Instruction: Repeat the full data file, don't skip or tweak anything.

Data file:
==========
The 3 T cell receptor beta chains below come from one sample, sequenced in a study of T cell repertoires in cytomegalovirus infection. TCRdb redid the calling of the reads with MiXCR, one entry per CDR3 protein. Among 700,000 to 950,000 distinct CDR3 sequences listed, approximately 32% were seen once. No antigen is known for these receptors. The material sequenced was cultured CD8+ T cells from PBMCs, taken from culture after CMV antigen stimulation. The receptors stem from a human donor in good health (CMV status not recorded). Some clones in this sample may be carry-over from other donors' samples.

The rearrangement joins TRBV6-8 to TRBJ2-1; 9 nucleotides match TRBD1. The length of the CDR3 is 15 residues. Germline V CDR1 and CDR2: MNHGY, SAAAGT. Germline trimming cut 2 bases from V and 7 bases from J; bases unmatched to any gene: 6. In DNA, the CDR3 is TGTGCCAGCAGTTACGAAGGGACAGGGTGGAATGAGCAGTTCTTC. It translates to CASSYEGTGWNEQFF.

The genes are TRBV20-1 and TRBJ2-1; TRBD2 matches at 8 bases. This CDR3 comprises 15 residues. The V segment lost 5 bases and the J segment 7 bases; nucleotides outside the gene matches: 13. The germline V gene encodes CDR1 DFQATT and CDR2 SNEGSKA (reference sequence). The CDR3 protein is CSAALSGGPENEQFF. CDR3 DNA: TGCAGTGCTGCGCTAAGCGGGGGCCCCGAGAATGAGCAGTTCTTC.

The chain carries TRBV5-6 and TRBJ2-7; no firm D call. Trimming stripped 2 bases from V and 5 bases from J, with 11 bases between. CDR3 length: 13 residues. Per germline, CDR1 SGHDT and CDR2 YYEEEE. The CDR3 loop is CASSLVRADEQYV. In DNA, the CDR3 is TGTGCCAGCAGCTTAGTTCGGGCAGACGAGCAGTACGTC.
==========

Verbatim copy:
The 3 T cell receptor beta chains below come from one sample, sequenced in a study of T cell repertoires in cytomegalovirus infection. TCRdb redid the calling of the reads with MiXCR, one entry per CDR3 protein. Among 700,000 to 950,000 distinct CDR3 sequences listed, approximately 32% were seen once. No antigen is known for these receptors. The material sequenced was cultured CD8+ T cells from PBMCs, taken from culture after CMV antigen stimulation. The receptors stem from a human donor in good health (CMV status not recorded). Some clones in this sample may be carry-over from other donors' samples.

The rearrangement joins TRBV6-8 to TRBJ2-1; 9 nucleotides match TRBD1. The length of the CDR3 is 15 residues. Germline V CDR1 and CDR2: MNHGY, SAAAGT. Germline trimming cut 2 bases from V and 7 bases from J; bases unmatched to any gene: 6. In DNA, the CDR3 is TGTGCCAGCAGTTACGAAGGGACAGGGTGGAATGAGCAGTTCTTC. It translates to CASSYEGTGWNEQFF.

The genes are TRBV20-1 and TRBJ2-1; TRBD2 matches at 8 bases. This CDR3 comprises 15 residues. The V segment lost 5 bases and the J segment 7 bases; nucleotides outside the gene matches: 13. The germline V gene encodes CDR1 DFQATT and CDR2 SNEGSKA (reference sequence). The CDR3 protein is CSAALSGGPENEQFF. CDR3 DNA: TGCAGTGCTGCGCTAAGCGGGGGCCCCGAGAATGAGCAGTTCTTC.

The chain carries TRBV5-6 and TRBJ2-7; no firm D call. Trimming stripped 2 bases from V and 5 bases from J, with 11 bases between. CDR3 length: 13 residues. Per germline, CDR1 SGHDT and CDR2 YYEEEE. The CDR3 loop is CASSLVRADEQYV. In DNA, the CDR3 is TGTGCCAGCAGCTTAGTTCGGGCAGACGAGCAGTACGTC.